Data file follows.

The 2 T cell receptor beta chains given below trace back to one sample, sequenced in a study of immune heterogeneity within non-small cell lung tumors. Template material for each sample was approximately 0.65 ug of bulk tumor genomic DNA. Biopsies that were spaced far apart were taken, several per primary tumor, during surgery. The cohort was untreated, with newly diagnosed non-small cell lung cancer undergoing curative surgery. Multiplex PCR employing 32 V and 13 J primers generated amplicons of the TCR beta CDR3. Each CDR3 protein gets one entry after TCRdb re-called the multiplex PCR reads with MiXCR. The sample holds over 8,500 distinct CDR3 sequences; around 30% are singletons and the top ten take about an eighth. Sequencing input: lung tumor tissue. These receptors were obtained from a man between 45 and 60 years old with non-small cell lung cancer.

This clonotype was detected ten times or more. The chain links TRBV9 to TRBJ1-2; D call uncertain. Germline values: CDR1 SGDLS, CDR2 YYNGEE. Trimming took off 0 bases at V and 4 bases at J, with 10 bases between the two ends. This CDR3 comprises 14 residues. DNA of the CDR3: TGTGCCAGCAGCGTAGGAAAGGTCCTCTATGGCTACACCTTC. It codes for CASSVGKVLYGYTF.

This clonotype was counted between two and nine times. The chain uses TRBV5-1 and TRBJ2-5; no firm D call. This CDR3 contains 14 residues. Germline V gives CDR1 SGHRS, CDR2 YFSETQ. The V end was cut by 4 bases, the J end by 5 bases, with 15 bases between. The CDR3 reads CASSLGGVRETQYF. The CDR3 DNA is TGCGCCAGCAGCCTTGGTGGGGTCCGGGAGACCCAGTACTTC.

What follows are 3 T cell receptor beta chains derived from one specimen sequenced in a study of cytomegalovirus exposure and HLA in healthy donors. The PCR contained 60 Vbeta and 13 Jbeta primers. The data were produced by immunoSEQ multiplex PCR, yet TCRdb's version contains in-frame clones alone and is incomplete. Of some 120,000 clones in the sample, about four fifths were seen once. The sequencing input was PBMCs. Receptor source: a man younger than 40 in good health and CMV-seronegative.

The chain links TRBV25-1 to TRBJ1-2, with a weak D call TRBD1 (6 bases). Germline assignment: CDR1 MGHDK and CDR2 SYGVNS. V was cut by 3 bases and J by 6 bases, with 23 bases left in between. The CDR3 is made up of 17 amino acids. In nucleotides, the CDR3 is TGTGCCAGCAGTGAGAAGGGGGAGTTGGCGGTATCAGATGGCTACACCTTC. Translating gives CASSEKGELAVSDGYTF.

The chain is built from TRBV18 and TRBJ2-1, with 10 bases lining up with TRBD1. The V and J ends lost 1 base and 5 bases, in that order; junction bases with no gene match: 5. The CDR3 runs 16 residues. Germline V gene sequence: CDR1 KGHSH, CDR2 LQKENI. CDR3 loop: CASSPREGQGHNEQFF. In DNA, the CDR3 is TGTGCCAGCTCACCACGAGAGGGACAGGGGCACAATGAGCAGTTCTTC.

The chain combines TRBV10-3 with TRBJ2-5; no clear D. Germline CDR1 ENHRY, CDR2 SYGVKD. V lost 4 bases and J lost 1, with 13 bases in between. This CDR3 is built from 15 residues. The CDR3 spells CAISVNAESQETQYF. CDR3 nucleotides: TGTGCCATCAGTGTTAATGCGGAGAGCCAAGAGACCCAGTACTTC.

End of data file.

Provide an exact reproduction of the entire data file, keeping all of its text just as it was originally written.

The 2 T cell receptor beta chains given below trace back to one sample, sequenced in a study of immune heterogeneity within non-small cell lung tumors. Template material for each sample was approximately 0.65 ug of bulk tumor genomic DNA. Biopsies that were spaced far apart were taken, several per primary tumor, during surgery. The cohort was untreated, with newly diagnosed non-small cell lung cancer undergoing curative surgery. Multiplex PCR employing 32 V and 13 J primers generated amplicons of the TCR beta CDR3. Each CDR3 protein gets one entry after TCRdb re-called the multiplex PCR reads with MiXCR. The sample holds over 8,500 distinct CDR3 sequences; around 30% are singletons and the top ten take about an eighth. Sequencing input: lung tumor tissue. These receptors were obtained from a man between 45 and 60 years old with non-small cell lung cancer.

This clonotype was detected ten times or more. The chain links TRBV9 to TRBJ1-2; D call uncertain. Germline values: CDR1 SGDLS, CDR2 YYNGEE. Trimming took off 0 bases at V and 4 bases at J, with 10 bases between the two ends. This CDR3 comprises 14 residues. DNA of the CDR3: TGTGCCAGCAGCGTAGGAAAGGTCCTCTATGGCTACACCTTC. It codes for CASSVGKVLYGYTF.

This clonotype was counted between two and nine times. The chain uses TRBV5-1 and TRBJ2-5; no firm D call. This CDR3 contains 14 residues. Germline V gives CDR1 SGHRS, CDR2 YFSETQ. The V end was cut by 4 bases, the J end by 5 bases, with 15 bases between. The CDR3 reads CASSLGGVRETQYF. The CDR3 DNA is TGCGCCAGCAGCCTTGGTGGGGTCCGGGAGACCCAGTACTTC.

What follows are 3 T cell receptor beta chains derived from one specimen sequenced in a study of cytomegalovirus exposure and HLA in healthy donors. The PCR contained 60 Vbeta and 13 Jbeta primers. The data were produced by immunoSEQ multiplex PCR, yet TCRdb's version contains in-frame clones alone and is incomplete. Of some 120,000 clones in the sample, about four fifths were seen once. The sequencing input was PBMCs. Receptor source: a man younger than 40 in good health and CMV-seronegative.

The chain links TRBV25-1 to TRBJ1-2, with a weak D call TRBD1 (6 bases). Germline assignment: CDR1 MGHDK and CDR2 SYGVNS. V was cut by 3 bases and J by 6 bases, with 23 bases left in between. The CDR3 is made up of 17 amino acids. In nucleotides, the CDR3 is TGTGCCAGCAGTGAGAAGGGGGAGTTGGCGGTATCAGATGGCTACACCTTC. Translating gives CASSEKGELAVSDGYTF.

The chain is built from TRBV18 and TRBJ2-1, with 10 bases lining up with TRBD1. The V and J ends lost 1 base and 5 bases, in that order; junction bases with no gene match: 5. The CDR3 runs 16 residues. Germline V gene sequence: CDR1 KGHSH, CDR2 LQKENI. CDR3 loop: CASSPREGQGHNEQFF. In DNA, the CDR3 is TGTGCCAGCTCACCACGAGAGGGACAGGGGCACAATGAGCAGTTCTTC.

The chain combines TRBV10-3 with TRBJ2-5; no clear D. Germline CDR1 ENHRY, CDR2 SYGVKD. V lost 4 bases and J lost 1, with 13 bases in between. This CDR3 is built from 15 residues. The CDR3 spells CAISVNAESQETQYF. CDR3 nucleotides: TGTGCCATCAGTGTTAATGCGGAGAGCCAAGAGACCCAGTACTTC.